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Treasury under fire in trust funds class action

WASHINGTON - Indian plaintiffs in the ongoing class action lawsuit against the federal government over individual Indian trust accounts have asked a federal judge to impose sanctions against U.S. Treasury Secretary Lawrence Summers for his attempt to persuade the court to seal a potentially embarrassing internal investigation report outlining misconduct by Treasury Department lawyers.

The request was filed as part of Cobell vs. Babbitt 96-1285, a lawsuit initiated in 1996 by a group of Indian plaintiffs seeking to force the federal government to account for billions of dollars in unreconciled tribal trust funds and individual Indian monies.

Secretary Summers had filed the internal investigation report with the U.S. District Court Nov. 2, along with a request to keep the report under seal. However, Dow Jones & Co. Inc., publisher of the Wall Street Journal and Indian plaintiffs then took legal action and filed a motion in U.S. District Court seeking public access to the report's contents.

Treasury initially launched the internal investigation after a court-appointed special master concluded "that attorneys representing the Treasury Department has failed to adequately protect certain documents from destruction; had failed to inform their superiors, the Department of Justice and the Court of that destruction in a timely manner, and had made false or misleading representations to the Court," read a motion filed by Dow Jones.

The motion also identified six individual attorneys at Treasury who engaged in some form of culpable conduct and made public their identities. It criticized Treasury's supervision and management of the Cobell litigation.

"The sealed documents are judicial records subject to the well-organized common law right of public access," Dow Jones said.

Although Secretary Summers has since changed his initial decision and acknowledged that the court is free to make the documents public, the report still remains under the court's consideration and has not been released.

In their request for sanctions, the plaintiffs charge that Summers acted in bad faith, changing his legal argument "in an almost comical about-face."

Legally, they say, the Privacy Act provides an exception for all materials provided to a court, " and to the parties before the court, including plaintiffs." They also note that none of the six lawyers for Treasury covered by the report was seeking Privacy Act protection.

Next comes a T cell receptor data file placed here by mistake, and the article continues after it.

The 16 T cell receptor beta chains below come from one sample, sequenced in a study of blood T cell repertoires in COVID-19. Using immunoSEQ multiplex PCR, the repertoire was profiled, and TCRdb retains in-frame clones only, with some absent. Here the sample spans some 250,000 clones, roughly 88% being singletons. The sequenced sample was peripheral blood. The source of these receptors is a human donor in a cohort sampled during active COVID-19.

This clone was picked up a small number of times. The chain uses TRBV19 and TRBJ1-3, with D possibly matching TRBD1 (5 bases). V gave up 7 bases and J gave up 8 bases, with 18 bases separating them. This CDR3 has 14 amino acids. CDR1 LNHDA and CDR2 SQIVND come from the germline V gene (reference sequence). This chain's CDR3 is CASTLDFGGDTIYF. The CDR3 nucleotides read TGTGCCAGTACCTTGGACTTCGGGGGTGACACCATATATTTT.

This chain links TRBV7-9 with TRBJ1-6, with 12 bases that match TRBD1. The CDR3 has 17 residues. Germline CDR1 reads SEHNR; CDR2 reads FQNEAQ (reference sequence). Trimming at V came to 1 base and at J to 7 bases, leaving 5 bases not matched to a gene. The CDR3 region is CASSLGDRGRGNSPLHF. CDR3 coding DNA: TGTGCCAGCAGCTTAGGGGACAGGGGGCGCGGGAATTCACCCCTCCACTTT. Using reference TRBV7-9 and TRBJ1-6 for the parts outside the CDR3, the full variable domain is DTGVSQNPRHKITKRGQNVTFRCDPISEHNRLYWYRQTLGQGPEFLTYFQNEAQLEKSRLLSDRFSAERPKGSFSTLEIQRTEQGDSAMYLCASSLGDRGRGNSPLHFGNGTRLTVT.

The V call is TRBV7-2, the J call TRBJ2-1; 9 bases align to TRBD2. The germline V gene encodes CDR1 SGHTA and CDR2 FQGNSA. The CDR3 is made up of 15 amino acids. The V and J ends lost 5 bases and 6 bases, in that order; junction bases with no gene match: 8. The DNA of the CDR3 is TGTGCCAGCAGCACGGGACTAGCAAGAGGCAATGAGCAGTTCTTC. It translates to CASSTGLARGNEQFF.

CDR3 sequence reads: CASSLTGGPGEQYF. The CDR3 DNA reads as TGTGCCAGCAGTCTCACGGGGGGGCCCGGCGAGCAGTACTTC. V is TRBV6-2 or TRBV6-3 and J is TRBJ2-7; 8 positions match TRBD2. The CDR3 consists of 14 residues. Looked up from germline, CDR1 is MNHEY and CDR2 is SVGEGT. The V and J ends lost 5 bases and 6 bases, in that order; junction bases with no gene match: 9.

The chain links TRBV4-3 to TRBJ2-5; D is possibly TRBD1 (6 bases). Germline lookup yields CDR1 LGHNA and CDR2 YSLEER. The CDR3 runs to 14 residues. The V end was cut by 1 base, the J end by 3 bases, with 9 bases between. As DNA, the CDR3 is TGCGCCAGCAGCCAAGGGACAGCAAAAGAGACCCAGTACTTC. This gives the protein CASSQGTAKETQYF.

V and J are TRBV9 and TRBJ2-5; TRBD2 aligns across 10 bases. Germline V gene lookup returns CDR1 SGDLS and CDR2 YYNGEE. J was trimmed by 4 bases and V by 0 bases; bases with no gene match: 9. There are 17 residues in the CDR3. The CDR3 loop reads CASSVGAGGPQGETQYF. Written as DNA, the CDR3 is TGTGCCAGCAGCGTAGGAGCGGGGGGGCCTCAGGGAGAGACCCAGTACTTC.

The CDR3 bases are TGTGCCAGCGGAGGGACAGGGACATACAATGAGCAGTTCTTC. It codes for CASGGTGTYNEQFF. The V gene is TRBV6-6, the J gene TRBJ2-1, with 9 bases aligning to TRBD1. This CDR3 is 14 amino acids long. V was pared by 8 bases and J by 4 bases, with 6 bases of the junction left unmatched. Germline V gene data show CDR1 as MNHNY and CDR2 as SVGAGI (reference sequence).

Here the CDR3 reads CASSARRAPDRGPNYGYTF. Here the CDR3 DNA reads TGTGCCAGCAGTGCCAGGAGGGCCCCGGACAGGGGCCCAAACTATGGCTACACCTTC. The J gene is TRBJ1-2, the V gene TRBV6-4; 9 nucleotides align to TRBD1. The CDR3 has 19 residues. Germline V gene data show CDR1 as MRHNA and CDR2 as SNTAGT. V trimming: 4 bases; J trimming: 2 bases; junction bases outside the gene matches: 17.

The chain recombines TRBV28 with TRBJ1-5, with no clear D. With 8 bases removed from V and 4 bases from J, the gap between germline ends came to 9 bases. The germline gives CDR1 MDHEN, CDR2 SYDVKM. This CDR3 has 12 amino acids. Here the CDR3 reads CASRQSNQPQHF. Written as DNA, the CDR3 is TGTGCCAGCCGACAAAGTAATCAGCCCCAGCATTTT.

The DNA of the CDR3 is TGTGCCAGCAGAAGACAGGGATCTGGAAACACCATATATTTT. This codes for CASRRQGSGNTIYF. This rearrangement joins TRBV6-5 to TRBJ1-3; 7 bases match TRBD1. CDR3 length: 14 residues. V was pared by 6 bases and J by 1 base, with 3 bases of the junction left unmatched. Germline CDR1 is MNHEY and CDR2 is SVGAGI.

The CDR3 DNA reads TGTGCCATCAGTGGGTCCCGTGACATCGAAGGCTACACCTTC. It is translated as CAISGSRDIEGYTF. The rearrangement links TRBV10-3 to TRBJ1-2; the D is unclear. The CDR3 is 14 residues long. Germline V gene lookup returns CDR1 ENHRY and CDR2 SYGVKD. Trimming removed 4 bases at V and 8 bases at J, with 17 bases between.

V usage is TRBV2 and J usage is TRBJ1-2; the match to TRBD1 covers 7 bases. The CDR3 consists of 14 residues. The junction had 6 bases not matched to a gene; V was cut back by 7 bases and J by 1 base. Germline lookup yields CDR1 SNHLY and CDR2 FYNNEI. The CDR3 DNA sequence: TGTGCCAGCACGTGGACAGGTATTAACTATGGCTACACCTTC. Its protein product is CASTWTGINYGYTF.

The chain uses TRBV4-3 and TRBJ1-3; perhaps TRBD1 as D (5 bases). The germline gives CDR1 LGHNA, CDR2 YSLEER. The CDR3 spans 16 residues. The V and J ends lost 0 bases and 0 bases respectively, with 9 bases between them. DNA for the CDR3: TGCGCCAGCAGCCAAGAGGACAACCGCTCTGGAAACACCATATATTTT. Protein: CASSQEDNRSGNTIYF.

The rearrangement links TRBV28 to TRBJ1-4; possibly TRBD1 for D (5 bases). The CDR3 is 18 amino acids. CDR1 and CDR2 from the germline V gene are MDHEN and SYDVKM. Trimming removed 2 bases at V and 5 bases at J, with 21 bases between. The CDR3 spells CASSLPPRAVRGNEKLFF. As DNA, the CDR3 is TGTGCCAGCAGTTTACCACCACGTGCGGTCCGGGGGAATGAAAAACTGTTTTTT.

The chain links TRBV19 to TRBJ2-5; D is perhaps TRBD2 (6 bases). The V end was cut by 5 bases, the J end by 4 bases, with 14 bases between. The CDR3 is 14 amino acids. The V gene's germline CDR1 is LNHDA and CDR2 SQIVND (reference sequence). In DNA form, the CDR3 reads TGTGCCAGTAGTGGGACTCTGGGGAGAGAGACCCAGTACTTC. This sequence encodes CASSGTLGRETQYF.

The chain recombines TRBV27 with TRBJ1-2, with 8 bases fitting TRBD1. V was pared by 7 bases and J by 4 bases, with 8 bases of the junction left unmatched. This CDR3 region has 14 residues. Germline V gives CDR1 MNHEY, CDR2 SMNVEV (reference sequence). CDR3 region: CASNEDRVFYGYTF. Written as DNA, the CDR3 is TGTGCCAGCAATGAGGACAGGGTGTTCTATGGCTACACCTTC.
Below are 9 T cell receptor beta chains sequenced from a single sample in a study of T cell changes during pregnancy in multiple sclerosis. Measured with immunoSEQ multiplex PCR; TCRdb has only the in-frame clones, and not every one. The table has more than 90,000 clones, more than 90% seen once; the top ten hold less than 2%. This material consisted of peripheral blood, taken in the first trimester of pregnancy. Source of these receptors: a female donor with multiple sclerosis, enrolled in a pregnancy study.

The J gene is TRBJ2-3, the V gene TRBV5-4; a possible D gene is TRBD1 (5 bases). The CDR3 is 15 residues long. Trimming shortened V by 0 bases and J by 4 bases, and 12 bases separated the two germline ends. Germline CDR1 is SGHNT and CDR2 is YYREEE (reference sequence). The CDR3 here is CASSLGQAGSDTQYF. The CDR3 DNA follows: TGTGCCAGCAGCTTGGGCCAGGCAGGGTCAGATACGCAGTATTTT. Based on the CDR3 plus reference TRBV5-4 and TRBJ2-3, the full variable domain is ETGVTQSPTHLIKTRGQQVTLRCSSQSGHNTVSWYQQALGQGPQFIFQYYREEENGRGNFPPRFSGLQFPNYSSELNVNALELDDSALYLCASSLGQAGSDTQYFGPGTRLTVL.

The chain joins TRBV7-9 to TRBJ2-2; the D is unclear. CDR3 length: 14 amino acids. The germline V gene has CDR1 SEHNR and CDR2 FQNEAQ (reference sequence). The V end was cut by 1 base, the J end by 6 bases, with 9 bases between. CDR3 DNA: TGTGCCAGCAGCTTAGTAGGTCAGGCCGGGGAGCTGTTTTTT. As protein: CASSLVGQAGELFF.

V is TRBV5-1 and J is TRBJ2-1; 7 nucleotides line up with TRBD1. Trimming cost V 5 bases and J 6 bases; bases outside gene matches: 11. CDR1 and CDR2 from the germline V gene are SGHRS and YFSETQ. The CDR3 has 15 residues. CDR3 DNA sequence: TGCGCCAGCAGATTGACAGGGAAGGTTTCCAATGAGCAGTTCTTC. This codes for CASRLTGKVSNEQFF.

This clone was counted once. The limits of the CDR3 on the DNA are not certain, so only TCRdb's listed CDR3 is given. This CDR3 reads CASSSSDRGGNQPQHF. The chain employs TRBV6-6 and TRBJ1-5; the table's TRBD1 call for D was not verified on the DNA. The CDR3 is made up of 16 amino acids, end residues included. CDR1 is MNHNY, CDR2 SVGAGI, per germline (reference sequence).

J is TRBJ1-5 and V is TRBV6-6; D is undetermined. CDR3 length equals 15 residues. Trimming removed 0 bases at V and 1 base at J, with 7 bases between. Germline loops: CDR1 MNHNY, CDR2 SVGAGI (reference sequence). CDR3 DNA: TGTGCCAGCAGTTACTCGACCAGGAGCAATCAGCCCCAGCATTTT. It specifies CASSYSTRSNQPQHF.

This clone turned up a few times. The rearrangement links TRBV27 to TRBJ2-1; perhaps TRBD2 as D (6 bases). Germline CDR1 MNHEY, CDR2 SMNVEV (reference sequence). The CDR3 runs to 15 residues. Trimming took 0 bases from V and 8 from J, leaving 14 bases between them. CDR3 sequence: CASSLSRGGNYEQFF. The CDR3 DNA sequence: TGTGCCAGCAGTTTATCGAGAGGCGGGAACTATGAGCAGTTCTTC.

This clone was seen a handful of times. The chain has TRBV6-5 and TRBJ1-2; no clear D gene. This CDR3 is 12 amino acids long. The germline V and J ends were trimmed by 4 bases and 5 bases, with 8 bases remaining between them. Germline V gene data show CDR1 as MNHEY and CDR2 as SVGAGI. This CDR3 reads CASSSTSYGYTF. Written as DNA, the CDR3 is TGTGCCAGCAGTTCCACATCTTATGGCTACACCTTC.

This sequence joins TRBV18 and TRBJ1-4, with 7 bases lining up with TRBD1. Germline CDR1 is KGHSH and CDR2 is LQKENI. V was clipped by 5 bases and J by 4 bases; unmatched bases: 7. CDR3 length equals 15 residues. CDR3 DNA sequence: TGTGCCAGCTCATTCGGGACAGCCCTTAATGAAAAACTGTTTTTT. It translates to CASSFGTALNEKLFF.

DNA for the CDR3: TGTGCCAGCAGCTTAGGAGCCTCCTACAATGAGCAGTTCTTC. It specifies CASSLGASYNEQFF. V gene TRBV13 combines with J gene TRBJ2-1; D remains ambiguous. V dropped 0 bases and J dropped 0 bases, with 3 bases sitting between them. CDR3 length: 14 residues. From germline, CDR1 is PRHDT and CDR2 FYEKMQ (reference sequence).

Dennis Gingold, lead attorney for the plaintiffs, says his clients are demanding that Treasury identify sanctions the agency took against Treasury lawyers who were aware of document destruction in the case.

"I think the report is going to be nothing but a whitewash," Gingold said. "There has obviously been a history here of destroying vital documents and more than has been reported."

Treasury had assured the court throughout the case that documents had been protected. However, Treasury workers destroyed 162 boxes of documents between November 1998 and January 1999.

Federal officials then waited until May 1999 to inform the court of the destruction, after Judge Royce C. Lamberth had found Interior Secretary Bruce Babbitt, then-Treasury Secretary Robert Rubin and Assistant Secretary Kevin Gover in contempt of court.

Gingold says they need all the records so that they can reconstruct the mismanaged accounts and estimate the actual level of losses.

The federal government currently holds approximately $450 million in nearly 500,000 individual trust accounts. There reportedly are no records for more than $100 million of those funds. In tribal trust accounts overall, $2.4 billion remains unreconciled. The General Accounting Office (GAO), the Inspector General of the Department of the Interior, as well as private accounting firms have all issued various reports detailing how the federal government failed to perform its fiduciary duties and breached its trust responsibility to the beneficiaries of these accounts.

The Cobell class action seeks to force the Interior and Treasury departments to account for gross mismanagement of individual Indian trust accounts dating back to the 1800s.